creativity, spirituality

Metaphysics and mineral collections

Earlier this week, D and I dropped by a local mineral shop. I picked up a gorgeous little pyrite and an agate sphere which looks like a planet. Today, I took the minerals off of the windowsill where they had been clearing in the sunlight, and got back into the box I have of little mineral specimens. That, in turn…has gone ignored for months, on the altar table which has also gone ignored, for months.

It’s been a while since I’ve dealt with minerals — especially, openly with the metaphysical properties of minerals. Although I hesitate to ascribe official meanings to minerals, stones, and crystals, I definitely feel a connection to certain specimens of certain stones. I’ve also felt those connections change. Whether that’s truly one-sided or vibrational resonance or what, I’m not entirely able to say.

Anyhow — the last time I dealt with people taking metaphysical properties of crystals seriously, it was in Hawaii (at a bead store which mostly sold gemstones). Historically, I’ve hesitated to ascribe metaphysical properties to my beadwork, as they’re unproven and generally taken on a basis of belief (or as selling points). The suspicion that metaphysical properties of gems are an economic ruse to generate perceived value; ecological concerns; and cost concerns; have been reasons I haven’t updated my stone collection (or my semiprecious bead collection) recently. Before this week.

It is a fact, however, that some stones do cause a primal response in me. I wouldn’t trust that I could untangle what all of these are, however; or whether any of them were more than subjective.

At one time I had an encyclopedic text called Love Is In the Earth (which has many additional pieces that go with it, which I never obtained) — this went over metaphysical mineral associations and/or properties. I must have sold it, however: I have not seen it on any of the bookshelves I’ve checked tonight.

What’s weird and/or interesting is that when I went into the box that contains my mineral samples, things felt different than usual. It’s like they cleaned themselves. Like they’re ready for me to feel them in my hand again. I’m thinking that it may have to do with my own clarity…

In particular, I have a wand that I bought maybe a decade ago, which I never used: both because of not being able to find a tradition I connected with in which I could use it, and because it just really did not seem to conduct my energy very well. I have two wands. One is alder wood with a quartz point; the other is pewter with a lead-crystal point. Whereas before, the alder wood felt active to me (like an extension of myself) and the pewter wand felt like a piece of tubing, I’m getting a feeling of conductivity from the pewter, now.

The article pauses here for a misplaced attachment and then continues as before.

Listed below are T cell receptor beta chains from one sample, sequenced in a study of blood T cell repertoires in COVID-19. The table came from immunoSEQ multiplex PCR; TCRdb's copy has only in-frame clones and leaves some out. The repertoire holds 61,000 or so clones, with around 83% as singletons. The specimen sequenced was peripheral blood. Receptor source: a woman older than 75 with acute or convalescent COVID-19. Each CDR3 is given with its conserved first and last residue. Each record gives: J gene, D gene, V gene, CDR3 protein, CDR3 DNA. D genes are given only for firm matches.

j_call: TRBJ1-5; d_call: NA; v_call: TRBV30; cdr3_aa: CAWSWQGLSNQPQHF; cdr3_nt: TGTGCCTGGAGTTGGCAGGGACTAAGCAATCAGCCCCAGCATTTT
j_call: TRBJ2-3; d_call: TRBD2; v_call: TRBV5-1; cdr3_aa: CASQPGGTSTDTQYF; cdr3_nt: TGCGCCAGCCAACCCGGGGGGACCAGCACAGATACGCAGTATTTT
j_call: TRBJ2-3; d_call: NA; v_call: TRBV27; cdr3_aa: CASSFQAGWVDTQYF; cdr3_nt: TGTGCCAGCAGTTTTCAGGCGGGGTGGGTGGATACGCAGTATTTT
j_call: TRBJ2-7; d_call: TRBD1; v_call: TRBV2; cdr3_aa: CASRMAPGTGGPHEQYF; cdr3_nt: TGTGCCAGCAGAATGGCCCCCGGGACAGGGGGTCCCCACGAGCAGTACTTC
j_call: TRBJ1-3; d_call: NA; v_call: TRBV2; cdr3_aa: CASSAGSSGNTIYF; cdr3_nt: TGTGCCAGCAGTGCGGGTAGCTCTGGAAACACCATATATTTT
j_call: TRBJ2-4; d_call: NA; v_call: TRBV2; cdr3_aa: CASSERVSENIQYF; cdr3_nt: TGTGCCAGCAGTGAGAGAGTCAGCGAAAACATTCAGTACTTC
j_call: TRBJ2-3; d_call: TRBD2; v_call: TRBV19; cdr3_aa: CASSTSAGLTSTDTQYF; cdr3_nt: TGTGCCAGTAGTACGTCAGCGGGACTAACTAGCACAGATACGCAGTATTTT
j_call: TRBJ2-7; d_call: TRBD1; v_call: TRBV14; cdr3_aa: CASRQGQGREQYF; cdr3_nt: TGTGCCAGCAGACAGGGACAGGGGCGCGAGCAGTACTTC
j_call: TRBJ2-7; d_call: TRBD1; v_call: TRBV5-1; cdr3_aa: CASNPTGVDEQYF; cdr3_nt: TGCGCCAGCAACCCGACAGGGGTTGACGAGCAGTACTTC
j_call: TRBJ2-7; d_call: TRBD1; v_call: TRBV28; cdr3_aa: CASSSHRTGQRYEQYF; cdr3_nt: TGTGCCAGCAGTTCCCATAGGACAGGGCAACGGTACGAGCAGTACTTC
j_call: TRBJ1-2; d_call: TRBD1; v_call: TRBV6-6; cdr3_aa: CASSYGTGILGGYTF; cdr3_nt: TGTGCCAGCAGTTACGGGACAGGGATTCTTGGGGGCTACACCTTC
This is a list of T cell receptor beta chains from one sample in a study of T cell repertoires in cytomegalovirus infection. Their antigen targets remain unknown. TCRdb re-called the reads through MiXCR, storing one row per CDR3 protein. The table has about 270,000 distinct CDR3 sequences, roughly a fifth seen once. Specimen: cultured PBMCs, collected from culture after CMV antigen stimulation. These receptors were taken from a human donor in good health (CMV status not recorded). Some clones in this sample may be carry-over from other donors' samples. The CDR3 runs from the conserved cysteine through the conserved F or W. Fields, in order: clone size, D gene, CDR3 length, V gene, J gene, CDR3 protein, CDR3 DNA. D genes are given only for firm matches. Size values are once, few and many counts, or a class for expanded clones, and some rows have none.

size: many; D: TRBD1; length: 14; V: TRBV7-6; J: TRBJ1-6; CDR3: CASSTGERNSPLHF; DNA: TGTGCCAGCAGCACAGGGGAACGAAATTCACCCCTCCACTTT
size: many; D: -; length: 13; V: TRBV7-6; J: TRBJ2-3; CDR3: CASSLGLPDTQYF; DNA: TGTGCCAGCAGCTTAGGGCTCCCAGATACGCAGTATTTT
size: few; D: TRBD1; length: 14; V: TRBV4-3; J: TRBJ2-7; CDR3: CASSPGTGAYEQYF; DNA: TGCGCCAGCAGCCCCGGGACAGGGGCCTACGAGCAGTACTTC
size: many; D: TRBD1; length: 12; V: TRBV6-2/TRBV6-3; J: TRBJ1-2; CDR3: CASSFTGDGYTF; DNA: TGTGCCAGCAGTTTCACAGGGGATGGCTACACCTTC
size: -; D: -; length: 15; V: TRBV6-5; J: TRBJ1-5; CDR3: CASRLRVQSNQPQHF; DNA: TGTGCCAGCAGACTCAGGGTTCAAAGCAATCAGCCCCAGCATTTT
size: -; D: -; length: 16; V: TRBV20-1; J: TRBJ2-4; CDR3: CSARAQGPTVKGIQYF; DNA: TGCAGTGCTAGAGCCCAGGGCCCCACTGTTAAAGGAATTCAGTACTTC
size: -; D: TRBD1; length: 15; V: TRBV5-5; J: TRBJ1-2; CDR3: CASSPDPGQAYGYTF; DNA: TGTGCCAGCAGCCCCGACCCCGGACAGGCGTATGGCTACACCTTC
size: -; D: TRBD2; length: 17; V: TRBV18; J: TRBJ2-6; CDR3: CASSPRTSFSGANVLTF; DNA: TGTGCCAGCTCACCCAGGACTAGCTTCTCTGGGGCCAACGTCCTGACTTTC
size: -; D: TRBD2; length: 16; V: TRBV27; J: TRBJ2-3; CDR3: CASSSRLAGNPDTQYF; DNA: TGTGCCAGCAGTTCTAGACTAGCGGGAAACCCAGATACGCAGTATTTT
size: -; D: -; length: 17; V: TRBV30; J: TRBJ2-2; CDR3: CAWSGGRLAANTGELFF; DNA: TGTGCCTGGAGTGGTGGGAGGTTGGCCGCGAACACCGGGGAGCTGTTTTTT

Could be nostalgia, or it could be something else.

I do think that it’s appropriate that it’s a Fire wand. I believe Alder is connected with Water. Of course, the four-element association is not universal (the Alder wand in particular may be given meaning by Druid tradition, if memory serves); but I’m thinking that I could take the best elements of the Fire that helped me through a dark time in my life (the will to live), and move forward that way, guided by myself and not so much by pre-established paths which don’t fit me.

Of course, now I’m sounding like a Chaos Mage, although I know not to randomly and constantly wish for stuff from the Cosmos, which is what the few Chaos Mages I’ve known (when I was about 25) seem to have been into.

I wonder if Chaos Magick is still a thing. Even when I was investigating it, they were shifting further underground…

I suppose Liber Null and Psychonaut (a foundational text for Chaos Magick) actually is here.

Not to mention that there are useful ends to wish for, at this point in history. Like, non-selfish ends. I mean, I shouldn’t consider casting self-crafted healing spells for the planet and its life and peoples to be offhand a waste of time (because I don’t know)…and it could help give me some self-guided spiritual direction.

That was what I saw in the little agate sphere…a reminder of the preciousness of this planet. Now I have three planet-looking spheres: a Rose Quartz, the Agate, and a black fiberoptic sphere which looks like a Gas Giant. (It was something my sibling bought online because it was advertised as “Black Materia” from Final Fantasy VII and we were silly that way. Of course, the Black Materia was actually a pyramid, but don’t tell anybody.)

I also feel the need to mention the fact that I’m reading a book right now which is trying to scientifically quantify a lack of empathy, which the author sees to be at times (though not all the time) associated with the capability for cruelty (not all the time, at least because one can have a lack of empathy and still wish harm on no one). I’m not sure what I think about it, yet, though after I get through with it — if I see it to hold water — I should post on it a bit.

Hmm. Then, there’s that whole Lightworker thing…which I mention because…a certain neural network just fired and it’s making me think it’s relevant. (I accidentally picked up a self-published Lightworker book also about a decade ago, without which I’d have little ground to even know what I am meaning, right now.) The point of Ascension (or failure to Ascend) just seems to be getting very much closer, and the stakes are getting higher.

I’ll keep the rest of what I have, on that…

painting, philosophy, psychology

Getting sick of English language

I’m not sure if it’s the effect of having had to read so much technical and academic writing (actually, it likely is), but I’m beginning to have a sort of dread toward reading in English. It’s also possible that my current vision is…well, I know it isn’t good, and that isn’t helping. I’ve just ordered a couple of pairs of new glasses, but still: my current prescription is the same as the last.